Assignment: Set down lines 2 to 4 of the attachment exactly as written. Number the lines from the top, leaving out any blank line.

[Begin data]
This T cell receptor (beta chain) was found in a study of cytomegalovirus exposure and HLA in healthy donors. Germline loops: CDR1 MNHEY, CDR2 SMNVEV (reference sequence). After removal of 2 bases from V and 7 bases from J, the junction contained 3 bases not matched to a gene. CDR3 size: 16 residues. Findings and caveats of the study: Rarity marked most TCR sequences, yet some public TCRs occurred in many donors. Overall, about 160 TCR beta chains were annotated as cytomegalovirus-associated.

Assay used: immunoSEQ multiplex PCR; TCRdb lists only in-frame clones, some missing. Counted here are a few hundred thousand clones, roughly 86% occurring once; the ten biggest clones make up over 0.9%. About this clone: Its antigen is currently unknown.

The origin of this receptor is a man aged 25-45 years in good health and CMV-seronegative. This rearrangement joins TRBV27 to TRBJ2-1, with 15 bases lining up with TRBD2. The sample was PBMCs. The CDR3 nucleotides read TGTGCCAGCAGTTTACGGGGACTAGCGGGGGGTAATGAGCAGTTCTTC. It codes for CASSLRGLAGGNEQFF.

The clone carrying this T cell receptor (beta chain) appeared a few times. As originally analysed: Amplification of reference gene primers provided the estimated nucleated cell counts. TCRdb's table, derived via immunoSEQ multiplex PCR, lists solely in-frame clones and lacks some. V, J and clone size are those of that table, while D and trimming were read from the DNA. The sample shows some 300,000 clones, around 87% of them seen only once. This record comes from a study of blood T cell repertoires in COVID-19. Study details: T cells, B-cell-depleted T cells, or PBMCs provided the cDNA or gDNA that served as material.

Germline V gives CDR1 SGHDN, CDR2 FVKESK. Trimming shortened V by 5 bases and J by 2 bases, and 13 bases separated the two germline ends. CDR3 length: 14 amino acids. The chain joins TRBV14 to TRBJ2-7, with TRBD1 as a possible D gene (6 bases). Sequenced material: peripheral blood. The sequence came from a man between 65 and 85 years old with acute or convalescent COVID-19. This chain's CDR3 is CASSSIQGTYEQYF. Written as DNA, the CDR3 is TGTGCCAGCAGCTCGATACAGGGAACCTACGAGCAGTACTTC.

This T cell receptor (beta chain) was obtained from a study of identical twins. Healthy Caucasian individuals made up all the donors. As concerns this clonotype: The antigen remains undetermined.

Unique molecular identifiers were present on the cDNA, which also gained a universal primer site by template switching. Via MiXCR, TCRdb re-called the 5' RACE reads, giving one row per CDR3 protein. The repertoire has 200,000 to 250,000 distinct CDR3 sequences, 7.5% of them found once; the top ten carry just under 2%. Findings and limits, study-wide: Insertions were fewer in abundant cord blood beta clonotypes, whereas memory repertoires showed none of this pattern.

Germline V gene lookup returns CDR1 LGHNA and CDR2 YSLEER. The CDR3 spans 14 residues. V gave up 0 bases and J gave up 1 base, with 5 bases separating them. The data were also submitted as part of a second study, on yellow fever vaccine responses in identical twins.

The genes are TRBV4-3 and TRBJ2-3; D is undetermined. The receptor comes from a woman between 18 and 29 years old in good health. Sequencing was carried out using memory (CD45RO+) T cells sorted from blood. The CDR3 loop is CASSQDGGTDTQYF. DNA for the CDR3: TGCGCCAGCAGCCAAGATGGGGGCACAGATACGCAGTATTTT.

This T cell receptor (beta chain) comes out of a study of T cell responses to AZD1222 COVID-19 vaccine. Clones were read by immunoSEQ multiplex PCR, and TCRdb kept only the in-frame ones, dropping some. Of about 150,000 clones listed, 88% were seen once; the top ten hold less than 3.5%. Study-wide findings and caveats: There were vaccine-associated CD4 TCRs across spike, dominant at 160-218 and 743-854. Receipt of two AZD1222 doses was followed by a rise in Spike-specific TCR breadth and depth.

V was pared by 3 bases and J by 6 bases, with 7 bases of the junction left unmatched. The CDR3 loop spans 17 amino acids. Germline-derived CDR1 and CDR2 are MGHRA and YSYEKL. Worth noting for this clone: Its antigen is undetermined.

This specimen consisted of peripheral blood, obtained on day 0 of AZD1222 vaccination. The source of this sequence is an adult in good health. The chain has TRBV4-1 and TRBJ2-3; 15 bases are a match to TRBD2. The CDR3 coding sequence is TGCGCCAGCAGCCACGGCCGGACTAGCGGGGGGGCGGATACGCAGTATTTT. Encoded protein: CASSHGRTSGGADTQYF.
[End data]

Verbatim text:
Assay used: immunoSEQ multiplex PCR; TCRdb lists only in-frame clones, some missing. Counted here are a few hundred thousand clones, roughly 86% occurring once; the ten biggest clones make up over 0.9%. About this clone: Its antigen is currently unknown.

The origin of this receptor is a man aged 25-45 years in good health and CMV-seronegative. This rearrangement joins TRBV27 to TRBJ2-1, with 15 bases lining up with TRBD2. The sample was PBMCs. The CDR3 nucleotides read TGTGCCAGCAGTTTACGGGGACTAGCGGGGGGTAATGAGCAGTTCTTC. It codes for CASSLRGLAGGNEQFF.

The clone carrying this T cell receptor (beta chain) appeared a few times. As originally analysed: Amplification of reference gene primers provided the estimated nucleated cell counts. TCRdb's table, derived via immunoSEQ multiplex PCR, lists solely in-frame clones and lacks some. V, J and clone size are those of that table, while D and trimming were read from the DNA. The sample shows some 300,000 clones, around 87% of them seen only once. This record comes from a study of blood T cell repertoires in COVID-19. Study details: T cells, B-cell-depleted T cells, or PBMCs provided the cDNA or gDNA that served as material.